Sunday, August 21, 2011

Self-inflicted economic wounds in the Tar Heel State

North Carolina's (former) workers are reaping the bitter fruit of the Republican legislature's slashing of government spending. Non-farm employment in North Carolina, which was starting to recover when the Republicans took control of the legislature, has now declined from 3,890,000 jobs in March to 3,868,100 jobs in July, a loss of 21,900 jobs.

In March, there were 435,200 unemployed workers in North Carolina, and the unemployment rate was 9.7 percent. In July, the number of unemployed workers was 455,000, and the unemployment rate was 10.1 percent.

The state has performed worse than the rest of the country. While the national job picture has been far from than stellar, the national economy has still managed to add 433,000 jobs since March. Over the same period, employment in North Carolina has fallen.

The state's net job losses were as unnecessary as they were painful because they all came from the elimination of jobs in the public sector. From March to July, North Carolina shed 25,000 state and local government jobs.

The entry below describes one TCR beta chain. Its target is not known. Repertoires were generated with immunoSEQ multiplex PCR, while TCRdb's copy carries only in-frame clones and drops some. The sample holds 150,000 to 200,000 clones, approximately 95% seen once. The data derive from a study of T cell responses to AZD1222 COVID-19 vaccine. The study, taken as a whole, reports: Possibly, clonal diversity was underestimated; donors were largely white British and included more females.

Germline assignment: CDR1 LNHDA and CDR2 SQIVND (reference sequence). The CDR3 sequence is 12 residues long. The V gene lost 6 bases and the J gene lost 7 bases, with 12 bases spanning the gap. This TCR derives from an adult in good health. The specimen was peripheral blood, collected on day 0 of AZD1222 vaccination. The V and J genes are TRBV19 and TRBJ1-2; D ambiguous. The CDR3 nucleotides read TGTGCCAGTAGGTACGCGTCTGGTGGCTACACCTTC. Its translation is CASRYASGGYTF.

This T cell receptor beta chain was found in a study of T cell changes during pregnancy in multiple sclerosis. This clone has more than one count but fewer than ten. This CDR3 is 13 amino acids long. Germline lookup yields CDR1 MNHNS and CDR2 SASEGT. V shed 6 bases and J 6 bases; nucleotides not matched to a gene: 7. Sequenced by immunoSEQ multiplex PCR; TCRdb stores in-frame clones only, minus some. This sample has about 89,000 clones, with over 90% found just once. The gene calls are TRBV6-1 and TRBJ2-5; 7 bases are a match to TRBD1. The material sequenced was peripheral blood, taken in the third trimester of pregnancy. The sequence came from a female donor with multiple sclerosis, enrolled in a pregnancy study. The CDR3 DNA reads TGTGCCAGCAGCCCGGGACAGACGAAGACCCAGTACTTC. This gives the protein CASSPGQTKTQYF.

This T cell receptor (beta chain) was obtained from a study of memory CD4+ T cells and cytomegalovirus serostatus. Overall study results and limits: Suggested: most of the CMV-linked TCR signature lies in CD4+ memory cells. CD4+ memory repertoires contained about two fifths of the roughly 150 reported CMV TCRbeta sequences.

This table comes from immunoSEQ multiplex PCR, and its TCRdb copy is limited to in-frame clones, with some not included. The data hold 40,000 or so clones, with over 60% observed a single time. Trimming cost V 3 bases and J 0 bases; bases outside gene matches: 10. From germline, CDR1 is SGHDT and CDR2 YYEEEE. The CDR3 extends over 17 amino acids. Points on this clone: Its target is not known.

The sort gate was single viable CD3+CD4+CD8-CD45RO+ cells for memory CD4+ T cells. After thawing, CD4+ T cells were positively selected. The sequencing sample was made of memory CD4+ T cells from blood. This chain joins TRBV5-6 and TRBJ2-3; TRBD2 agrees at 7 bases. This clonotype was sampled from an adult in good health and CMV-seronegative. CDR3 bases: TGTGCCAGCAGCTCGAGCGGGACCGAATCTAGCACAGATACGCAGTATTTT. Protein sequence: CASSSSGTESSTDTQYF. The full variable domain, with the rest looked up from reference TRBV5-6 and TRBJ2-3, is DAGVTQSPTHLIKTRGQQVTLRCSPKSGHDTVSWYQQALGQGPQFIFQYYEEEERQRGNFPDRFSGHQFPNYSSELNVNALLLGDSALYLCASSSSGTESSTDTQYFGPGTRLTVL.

The Republicans' policies are inflicting lots of pain in the form of displaced government workers, reduced public services, and more crowded classrooms but are producing no discernible benefits for the general economy. Worse still, the cuts have largely come from the education sector, which will likely lead to North Carolina's children and young adults being less productive and earning lower wages in the future.

2 comments:

Anonymous said...

More government jobs were lost last year during the same period and you didn't blame the Democrats. What's up with that?

Dave Ribar said...

Anon:

From March 2010 to July 2010, the state lost 9,700 state and local jobs on a seasonally adjusted basis (employment fell from 635,400 to 625,700).

Going back to Jan. 2001, there isn't another four-month, six-month, or one-year period where 25,000 state and local government jobs were lost in NC, using the seasonally adjusted figures.